Database Searching Guide: Best Portals for Searching for Articles

Getting Started Looking for Articles


For a Specific Article Title:  Do a Quick Search in CLIO.  If Columbia has online full text, there is a very good chance that it will show up in the box on the right-hand side of the screen, a resource called Articles.  (You can also search Articles directly by selecting it from the pull down menu next to the Quick Search button.)

If the article doesn’t appear, don’t give up.  If you know the journal the article appeared in, select Catalog from the list on the left hand side of the screen or from the pull-down menu next to the Quick Search box. (If you don’t know the journal, try searching for the article title in Google to see if you can find a reference somewhere.)  In the Catalog, select the Journal Title option on the right hand side of the search box.  This will frequently bring up a listing for an ejournal version of the title and you can just follow the links to find your article.  If only a print version is available, you can use scanners in one of the digital centers or many other locations around campus to create your own electronic version.

For Articles on a Topic: Eventually, you will become acquainted with the most important information resources in your field.  Even then, and certainly as you are beginning, you will find it handy to be able to take advantage of some of the multi-database gateways that let you search several resources at once.  Articles is probably not the best starting place for this process, as it gives you less control over the searching process and does not allow you to automatically download full-text content to citation managers like Zotero.  We would recommend that you try some of the following gateways first, particularly the first three, using the full suite of tools described in “Six Tools for Database Searching,” before circling back to Articles to see if you have missed anything.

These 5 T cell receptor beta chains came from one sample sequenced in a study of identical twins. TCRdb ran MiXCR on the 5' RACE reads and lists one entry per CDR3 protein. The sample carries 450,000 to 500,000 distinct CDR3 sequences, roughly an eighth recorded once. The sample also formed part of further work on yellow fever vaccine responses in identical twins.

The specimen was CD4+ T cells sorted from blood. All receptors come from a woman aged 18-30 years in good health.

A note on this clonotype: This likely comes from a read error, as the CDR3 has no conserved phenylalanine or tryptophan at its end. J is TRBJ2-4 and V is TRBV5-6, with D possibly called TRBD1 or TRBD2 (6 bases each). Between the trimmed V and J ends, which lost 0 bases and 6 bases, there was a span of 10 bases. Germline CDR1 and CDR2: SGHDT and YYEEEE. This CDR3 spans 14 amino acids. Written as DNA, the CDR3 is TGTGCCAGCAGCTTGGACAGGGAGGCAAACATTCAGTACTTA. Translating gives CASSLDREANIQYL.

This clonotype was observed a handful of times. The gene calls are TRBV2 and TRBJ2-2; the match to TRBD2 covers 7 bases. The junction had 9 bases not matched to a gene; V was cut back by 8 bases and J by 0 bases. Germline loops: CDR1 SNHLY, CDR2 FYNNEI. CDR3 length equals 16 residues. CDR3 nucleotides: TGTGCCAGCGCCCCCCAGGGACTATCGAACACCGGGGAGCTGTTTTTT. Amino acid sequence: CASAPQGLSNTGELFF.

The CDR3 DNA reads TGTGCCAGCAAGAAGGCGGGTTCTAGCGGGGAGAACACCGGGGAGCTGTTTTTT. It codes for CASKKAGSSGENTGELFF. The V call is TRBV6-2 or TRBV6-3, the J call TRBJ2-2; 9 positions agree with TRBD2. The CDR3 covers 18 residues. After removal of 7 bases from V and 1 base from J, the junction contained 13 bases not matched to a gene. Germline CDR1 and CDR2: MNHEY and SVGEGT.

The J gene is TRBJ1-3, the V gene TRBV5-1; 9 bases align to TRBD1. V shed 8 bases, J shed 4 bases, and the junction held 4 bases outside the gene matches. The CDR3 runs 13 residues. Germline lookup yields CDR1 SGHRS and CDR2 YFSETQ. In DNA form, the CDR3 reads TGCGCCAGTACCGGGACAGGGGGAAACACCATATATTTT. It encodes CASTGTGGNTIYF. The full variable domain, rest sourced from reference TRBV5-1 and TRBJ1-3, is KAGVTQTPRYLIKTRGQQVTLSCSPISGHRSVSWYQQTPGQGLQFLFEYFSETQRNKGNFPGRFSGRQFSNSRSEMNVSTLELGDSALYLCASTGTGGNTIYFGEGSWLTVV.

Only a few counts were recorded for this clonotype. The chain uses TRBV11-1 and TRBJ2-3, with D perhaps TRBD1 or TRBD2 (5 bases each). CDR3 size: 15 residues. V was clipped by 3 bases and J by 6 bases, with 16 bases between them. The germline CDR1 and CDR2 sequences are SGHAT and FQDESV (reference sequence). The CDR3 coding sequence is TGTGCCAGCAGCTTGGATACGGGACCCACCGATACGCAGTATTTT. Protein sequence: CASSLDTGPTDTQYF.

1. EbscoHost Research Databases – a full suite of database search tools, and some special strengths in history, literature, and religion
  2. Proquest Direct – another full suite of database search tools, a broad interdisciplinary range including
  3. Google Scholar – covers some of our databases not included in Ebsco and Proquest as well as a great deal of “gray literature.” For best results select it as if it were a Columbia database.  Has helpful citation analysis information
  4. Lexis Nexis Academic  -- a gateway to searching a few thousand newspapers and wire services, as well as a collection of law reviews and a very rich collection of court cases and law codes.\
  5. Factiva – another large collection of newspapers, with a slightly greater business orientation but also much fuller coverage of non-English newspaper information
  6. Scopus – strong science and social science coverage.  Citation analysis information.
  7. Web of Science - a good survey of journals in the sciences, social sciences and humanities (with strength of coverage in that order) and robust citation analysis tools.
  8. OVID – a suite of key tools for medicine, biology, psychology and some special databases as well (e.g. Transport)